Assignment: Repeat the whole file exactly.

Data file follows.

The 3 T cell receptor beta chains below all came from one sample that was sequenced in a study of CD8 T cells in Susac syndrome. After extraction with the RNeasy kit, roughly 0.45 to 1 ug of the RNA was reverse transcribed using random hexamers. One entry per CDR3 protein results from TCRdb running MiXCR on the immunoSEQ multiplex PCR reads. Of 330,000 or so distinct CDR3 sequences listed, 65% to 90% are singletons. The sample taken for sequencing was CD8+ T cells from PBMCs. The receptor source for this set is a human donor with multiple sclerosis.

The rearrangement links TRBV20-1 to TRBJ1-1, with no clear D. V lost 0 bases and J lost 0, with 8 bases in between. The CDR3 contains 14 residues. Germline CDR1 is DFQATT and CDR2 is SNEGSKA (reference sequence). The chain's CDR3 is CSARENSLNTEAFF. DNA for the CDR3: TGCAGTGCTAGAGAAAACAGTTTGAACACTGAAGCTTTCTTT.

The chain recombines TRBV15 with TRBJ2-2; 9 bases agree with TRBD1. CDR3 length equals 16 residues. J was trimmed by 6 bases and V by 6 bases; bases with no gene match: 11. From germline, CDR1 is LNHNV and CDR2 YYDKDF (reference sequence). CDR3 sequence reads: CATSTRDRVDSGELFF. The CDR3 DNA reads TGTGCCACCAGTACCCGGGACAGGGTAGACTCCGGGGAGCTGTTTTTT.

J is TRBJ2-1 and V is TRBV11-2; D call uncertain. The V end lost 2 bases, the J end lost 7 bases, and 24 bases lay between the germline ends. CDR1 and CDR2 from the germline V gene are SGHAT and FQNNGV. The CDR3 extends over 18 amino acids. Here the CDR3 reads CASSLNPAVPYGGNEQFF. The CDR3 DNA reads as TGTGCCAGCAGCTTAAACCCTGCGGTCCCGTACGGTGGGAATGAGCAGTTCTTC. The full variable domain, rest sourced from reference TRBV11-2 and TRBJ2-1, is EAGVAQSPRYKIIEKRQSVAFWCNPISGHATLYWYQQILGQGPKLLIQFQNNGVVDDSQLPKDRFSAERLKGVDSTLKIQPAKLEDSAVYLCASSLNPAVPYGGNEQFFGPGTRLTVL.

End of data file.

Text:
The 3 T cell receptor beta chains below all came from one sample that was sequenced in a study of CD8 T cells in Susac syndrome. After extraction with the RNeasy kit, roughly 0.45 to 1 ug of the RNA was reverse transcribed using random hexamers. One entry per CDR3 protein results from TCRdb running MiXCR on the immunoSEQ multiplex PCR reads. Of 330,000 or so distinct CDR3 sequences listed, 65% to 90% are singletons. The sample taken for sequencing was CD8+ T cells from PBMCs. The receptor source for this set is a human donor with multiple sclerosis.

The rearrangement links TRBV20-1 to TRBJ1-1, with no clear D. V lost 0 bases and J lost 0, with 8 bases in between. The CDR3 contains 14 residues. Germline CDR1 is DFQATT and CDR2 is SNEGSKA (reference sequence). The chain's CDR3 is CSARENSLNTEAFF. DNA for the CDR3: TGCAGTGCTAGAGAAAACAGTTTGAACACTGAAGCTTTCTTT.

The chain recombines TRBV15 with TRBJ2-2; 9 bases agree with TRBD1. CDR3 length equals 16 residues. J was trimmed by 6 bases and V by 6 bases; bases with no gene match: 11. From germline, CDR1 is LNHNV and CDR2 YYDKDF (reference sequence). CDR3 sequence reads: CATSTRDRVDSGELFF. The CDR3 DNA reads TGTGCCACCAGTACCCGGGACAGGGTAGACTCCGGGGAGCTGTTTTTT.

J is TRBJ2-1 and V is TRBV11-2; D call uncertain. The V end lost 2 bases, the J end lost 7 bases, and 24 bases lay between the germline ends. CDR1 and CDR2 from the germline V gene are SGHAT and FQNNGV. The CDR3 extends over 18 amino acids. Here the CDR3 reads CASSLNPAVPYGGNEQFF. The CDR3 DNA reads as TGTGCCAGCAGCTTAAACCCTGCGGTCCCGTACGGTGGGAATGAGCAGTTCTTC. The full variable domain, rest sourced from reference TRBV11-2 and TRBJ2-1, is EAGVAQSPRYKIIEKRQSVAFWCNPISGHATLYWYQQILGQGPKLLIQFQNNGVVDDSQLPKDRFSAERLKGVDSTLKIQPAKLEDSAVYLCASSLNPAVPYGGNEQFFGPGTRLTVL.